The former rocket scientist turned filmmaker Julian Tryba made an extraordinary time lapse that combines math and art with stunning results. Experimenting with time and space is an exciting premise for a video art project.
Using some incredibly intricate and careful masking, Tryba allowed different times of day and night to flash across different buildings, but didn’t stop there. Next, each building was assigned a unique mathematical equation and parameters that told it which time of day to display, often using random sinusoidal functions to create oscillations within each building in addition to the global behavior (think of this as a shimmer). Finally, the video was linked up with a beat map of a piece of music to coordinate to changes in the sound, creating the amazing final product you see in the video.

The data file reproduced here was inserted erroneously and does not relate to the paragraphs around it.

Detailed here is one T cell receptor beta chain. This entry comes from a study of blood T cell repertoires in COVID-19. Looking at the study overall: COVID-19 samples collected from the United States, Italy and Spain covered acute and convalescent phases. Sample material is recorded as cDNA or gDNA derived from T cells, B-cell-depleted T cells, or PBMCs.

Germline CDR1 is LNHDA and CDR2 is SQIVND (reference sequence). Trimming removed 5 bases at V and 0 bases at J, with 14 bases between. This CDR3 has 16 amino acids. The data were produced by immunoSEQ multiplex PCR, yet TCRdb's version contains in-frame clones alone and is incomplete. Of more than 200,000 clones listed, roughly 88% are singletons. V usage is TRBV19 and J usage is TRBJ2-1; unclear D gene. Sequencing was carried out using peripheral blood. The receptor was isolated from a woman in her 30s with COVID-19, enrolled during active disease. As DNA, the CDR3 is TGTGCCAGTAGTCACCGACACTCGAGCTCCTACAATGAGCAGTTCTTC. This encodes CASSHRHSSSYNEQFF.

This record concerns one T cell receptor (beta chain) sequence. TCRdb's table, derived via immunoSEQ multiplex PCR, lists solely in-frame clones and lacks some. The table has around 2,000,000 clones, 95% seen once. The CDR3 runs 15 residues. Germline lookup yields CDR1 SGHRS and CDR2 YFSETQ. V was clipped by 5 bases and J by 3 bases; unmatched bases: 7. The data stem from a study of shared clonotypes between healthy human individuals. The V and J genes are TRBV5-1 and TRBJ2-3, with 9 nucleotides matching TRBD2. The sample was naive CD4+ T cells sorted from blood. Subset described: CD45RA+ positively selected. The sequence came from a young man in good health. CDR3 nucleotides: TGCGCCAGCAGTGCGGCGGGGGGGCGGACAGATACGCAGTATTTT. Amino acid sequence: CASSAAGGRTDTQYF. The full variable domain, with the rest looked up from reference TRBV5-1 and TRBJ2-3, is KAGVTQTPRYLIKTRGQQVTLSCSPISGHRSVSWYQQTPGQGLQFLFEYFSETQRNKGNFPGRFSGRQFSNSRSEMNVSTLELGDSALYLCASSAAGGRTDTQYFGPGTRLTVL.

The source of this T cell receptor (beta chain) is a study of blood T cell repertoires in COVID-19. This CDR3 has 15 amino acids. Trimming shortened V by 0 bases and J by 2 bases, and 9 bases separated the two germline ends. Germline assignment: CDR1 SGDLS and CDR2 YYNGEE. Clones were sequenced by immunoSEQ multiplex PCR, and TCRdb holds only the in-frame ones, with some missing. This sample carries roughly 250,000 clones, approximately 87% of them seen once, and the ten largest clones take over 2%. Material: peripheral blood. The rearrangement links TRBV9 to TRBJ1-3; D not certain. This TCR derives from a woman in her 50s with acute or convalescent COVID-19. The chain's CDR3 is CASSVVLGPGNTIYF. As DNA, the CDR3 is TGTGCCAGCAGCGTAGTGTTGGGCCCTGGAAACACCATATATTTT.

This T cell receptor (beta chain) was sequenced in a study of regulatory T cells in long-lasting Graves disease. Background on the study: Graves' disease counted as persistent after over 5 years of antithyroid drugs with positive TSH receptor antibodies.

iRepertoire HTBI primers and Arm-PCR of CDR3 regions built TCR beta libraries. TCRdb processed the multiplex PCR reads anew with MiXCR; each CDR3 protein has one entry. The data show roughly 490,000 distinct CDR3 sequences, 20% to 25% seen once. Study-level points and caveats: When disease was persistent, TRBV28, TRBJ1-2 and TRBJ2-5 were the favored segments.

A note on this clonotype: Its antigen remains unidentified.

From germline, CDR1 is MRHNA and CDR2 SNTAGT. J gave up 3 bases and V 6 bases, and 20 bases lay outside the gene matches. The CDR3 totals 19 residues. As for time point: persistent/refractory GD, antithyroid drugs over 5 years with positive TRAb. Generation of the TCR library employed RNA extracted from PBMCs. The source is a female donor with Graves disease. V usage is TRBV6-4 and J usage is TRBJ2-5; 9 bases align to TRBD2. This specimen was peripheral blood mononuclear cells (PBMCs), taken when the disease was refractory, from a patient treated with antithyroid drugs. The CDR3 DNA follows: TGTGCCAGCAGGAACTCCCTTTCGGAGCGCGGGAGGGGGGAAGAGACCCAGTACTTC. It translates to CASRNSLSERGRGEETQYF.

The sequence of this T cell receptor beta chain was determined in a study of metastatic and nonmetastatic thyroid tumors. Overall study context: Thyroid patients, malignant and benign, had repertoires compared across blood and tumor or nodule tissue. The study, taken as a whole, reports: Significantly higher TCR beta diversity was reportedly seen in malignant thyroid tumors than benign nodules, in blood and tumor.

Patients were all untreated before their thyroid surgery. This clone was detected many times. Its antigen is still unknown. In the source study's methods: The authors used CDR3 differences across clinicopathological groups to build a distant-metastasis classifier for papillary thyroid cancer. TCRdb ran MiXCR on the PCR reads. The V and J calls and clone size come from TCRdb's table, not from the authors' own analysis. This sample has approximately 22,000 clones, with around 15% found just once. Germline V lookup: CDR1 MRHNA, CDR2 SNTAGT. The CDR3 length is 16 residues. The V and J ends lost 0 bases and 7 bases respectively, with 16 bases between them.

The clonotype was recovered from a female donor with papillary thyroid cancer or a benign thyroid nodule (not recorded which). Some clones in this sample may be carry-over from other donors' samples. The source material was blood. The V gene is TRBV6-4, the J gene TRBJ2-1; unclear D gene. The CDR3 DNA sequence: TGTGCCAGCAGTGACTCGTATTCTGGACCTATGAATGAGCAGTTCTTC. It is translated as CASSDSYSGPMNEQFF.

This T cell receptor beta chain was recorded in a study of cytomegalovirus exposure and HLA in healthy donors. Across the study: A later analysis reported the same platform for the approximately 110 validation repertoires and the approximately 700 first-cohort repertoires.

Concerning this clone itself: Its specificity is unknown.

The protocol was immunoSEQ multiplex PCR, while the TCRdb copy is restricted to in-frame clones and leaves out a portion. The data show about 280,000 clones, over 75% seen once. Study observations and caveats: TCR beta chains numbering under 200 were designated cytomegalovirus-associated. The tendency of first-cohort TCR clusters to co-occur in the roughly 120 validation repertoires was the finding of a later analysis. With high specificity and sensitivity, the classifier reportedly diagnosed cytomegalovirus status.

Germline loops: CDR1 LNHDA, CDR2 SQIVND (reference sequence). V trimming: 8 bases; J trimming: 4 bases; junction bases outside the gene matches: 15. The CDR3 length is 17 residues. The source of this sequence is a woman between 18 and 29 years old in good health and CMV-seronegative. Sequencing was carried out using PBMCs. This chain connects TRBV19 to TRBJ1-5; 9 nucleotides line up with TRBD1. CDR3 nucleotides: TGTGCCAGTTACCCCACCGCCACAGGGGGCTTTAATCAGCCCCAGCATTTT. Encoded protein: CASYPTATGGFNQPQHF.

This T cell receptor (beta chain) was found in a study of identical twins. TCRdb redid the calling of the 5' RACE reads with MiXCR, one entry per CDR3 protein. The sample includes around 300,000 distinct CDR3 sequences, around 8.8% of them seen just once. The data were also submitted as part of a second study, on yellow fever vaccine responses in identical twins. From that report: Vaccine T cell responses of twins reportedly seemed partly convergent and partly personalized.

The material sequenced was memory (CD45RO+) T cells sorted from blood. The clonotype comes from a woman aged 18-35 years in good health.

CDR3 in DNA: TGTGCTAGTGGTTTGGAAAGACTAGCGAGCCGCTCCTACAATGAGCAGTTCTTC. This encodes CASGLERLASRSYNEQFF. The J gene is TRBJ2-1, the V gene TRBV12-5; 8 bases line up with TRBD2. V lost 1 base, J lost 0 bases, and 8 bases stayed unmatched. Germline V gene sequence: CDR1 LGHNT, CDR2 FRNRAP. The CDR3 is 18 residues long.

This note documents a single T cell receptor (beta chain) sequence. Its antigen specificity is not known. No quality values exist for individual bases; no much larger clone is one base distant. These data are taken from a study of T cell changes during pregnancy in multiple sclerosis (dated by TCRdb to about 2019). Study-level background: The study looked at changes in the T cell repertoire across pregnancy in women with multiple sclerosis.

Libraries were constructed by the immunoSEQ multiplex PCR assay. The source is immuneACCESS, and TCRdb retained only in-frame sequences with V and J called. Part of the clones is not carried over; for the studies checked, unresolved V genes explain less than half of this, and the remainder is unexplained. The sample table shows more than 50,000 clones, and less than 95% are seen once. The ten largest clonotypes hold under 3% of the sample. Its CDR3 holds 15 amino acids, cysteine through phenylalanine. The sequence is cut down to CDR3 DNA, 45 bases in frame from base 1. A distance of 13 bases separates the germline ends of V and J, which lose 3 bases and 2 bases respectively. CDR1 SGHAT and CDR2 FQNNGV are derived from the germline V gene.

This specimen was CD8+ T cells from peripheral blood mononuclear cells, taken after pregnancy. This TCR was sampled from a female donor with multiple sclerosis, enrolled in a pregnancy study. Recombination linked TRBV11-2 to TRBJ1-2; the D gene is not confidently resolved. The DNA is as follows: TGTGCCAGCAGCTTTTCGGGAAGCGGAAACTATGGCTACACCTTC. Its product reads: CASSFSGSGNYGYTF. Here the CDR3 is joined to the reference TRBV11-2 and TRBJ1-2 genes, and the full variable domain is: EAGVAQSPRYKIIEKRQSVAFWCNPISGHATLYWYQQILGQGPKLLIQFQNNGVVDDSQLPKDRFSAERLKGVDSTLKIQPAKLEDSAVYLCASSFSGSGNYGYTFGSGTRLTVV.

“Traditional time-lapses are constrained by the idea that there is a single universal clock,” Tryba writes. “In the spirit of Einstein’s relativity theory, layer-lapses assign distinct clocks to any number of objects or regions in a scene. “Each of these clocks may start at any point in time, and tick at any rate. The result is a visual time dilation effect known as layer-lapse.”
To make this mind bending time lapse, Tryba took 22 trips to New York for 352 hours of filming and over 200,000 photographs captured. That added up to almost 10,000 miles driven and $1,430 in parking fees.